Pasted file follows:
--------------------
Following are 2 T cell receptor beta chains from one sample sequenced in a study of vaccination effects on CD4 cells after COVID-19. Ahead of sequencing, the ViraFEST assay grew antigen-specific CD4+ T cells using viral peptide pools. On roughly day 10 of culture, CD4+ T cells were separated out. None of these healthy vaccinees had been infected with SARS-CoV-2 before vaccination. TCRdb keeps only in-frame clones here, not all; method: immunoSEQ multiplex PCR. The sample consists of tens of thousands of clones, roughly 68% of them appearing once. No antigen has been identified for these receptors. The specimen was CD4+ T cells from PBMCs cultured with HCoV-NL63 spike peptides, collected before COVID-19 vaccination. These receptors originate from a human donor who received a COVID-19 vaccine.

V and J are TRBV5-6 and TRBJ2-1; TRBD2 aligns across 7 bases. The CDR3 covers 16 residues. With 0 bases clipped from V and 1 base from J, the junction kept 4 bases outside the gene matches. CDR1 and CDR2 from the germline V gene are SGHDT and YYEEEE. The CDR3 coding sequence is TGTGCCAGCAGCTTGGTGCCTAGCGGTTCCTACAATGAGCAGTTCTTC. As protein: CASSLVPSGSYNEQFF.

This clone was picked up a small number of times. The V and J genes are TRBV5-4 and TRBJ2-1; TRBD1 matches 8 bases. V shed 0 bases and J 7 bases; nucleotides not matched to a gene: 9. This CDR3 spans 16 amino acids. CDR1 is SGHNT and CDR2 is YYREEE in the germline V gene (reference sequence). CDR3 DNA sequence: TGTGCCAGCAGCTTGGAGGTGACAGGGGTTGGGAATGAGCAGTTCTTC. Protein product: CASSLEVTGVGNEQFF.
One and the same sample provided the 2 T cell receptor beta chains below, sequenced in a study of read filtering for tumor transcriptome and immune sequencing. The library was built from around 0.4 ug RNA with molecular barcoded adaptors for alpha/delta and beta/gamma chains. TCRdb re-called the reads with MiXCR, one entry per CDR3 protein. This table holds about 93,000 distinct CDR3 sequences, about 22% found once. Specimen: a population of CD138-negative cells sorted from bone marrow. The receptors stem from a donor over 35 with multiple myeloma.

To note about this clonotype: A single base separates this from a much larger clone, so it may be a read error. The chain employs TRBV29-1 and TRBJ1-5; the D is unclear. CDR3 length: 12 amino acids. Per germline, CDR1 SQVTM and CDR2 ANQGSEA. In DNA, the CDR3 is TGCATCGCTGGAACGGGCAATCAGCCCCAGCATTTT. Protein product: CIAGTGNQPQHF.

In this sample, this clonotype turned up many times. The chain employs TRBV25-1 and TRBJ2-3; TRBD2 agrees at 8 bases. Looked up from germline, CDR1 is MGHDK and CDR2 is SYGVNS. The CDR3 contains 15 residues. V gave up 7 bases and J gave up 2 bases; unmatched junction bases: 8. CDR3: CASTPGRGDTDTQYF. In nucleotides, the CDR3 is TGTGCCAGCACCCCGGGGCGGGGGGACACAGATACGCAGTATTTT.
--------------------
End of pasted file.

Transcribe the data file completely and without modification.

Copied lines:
Following are 2 T cell receptor beta chains from one sample sequenced in a study of vaccination effects on CD4 cells after COVID-19. Ahead of sequencing, the ViraFEST assay grew antigen-specific CD4+ T cells using viral peptide pools. On roughly day 10 of culture, CD4+ T cells were separated out. None of these healthy vaccinees had been infected with SARS-CoV-2 before vaccination. TCRdb keeps only in-frame clones here, not all; method: immunoSEQ multiplex PCR. The sample consists of tens of thousands of clones, roughly 68% of them appearing once. No antigen has been identified for these receptors. The specimen was CD4+ T cells from PBMCs cultured with HCoV-NL63 spike peptides, collected before COVID-19 vaccination. These receptors originate from a human donor who received a COVID-19 vaccine.

V and J are TRBV5-6 and TRBJ2-1; TRBD2 aligns across 7 bases. The CDR3 covers 16 residues. With 0 bases clipped from V and 1 base from J, the junction kept 4 bases outside the gene matches. CDR1 and CDR2 from the germline V gene are SGHDT and YYEEEE. The CDR3 coding sequence is TGTGCCAGCAGCTTGGTGCCTAGCGGTTCCTACAATGAGCAGTTCTTC. As protein: CASSLVPSGSYNEQFF.

This clone was picked up a small number of times. The V and J genes are TRBV5-4 and TRBJ2-1; TRBD1 matches 8 bases. V shed 0 bases and J 7 bases; nucleotides not matched to a gene: 9. This CDR3 spans 16 amino acids. CDR1 is SGHNT and CDR2 is YYREEE in the germline V gene (reference sequence). CDR3 DNA sequence: TGTGCCAGCAGCTTGGAGGTGACAGGGGTTGGGAATGAGCAGTTCTTC. Protein product: CASSLEVTGVGNEQFF.
One and the same sample provided the 2 T cell receptor beta chains below, sequenced in a study of read filtering for tumor transcriptome and immune sequencing. The library was built from around 0.4 ug RNA with molecular barcoded adaptors for alpha/delta and beta/gamma chains. TCRdb re-called the reads with MiXCR, one entry per CDR3 protein. This table holds about 93,000 distinct CDR3 sequences, about 22% found once. Specimen: a population of CD138-negative cells sorted from bone marrow. The receptors stem from a donor over 35 with multiple myeloma.

To note about this clonotype: A single base separates this from a much larger clone, so it may be a read error. The chain employs TRBV29-1 and TRBJ1-5; the D is unclear. CDR3 length: 12 amino acids. Per germline, CDR1 SQVTM and CDR2 ANQGSEA. In DNA, the CDR3 is TGCATCGCTGGAACGGGCAATCAGCCCCAGCATTTT. Protein product: CIAGTGNQPQHF.

In this sample, this clonotype turned up many times. The chain employs TRBV25-1 and TRBJ2-3; TRBD2 agrees at 8 bases. Looked up from germline, CDR1 is MGHDK and CDR2 is SYGVNS. The CDR3 contains 15 residues. V gave up 7 bases and J gave up 2 bases; unmatched junction bases: 8. CDR3: CASTPGRGDTDTQYF. In nucleotides, the CDR3 is TGTGCCAGCACCCCGGGGCGGGGGGACACAGATACGCAGTATTTT.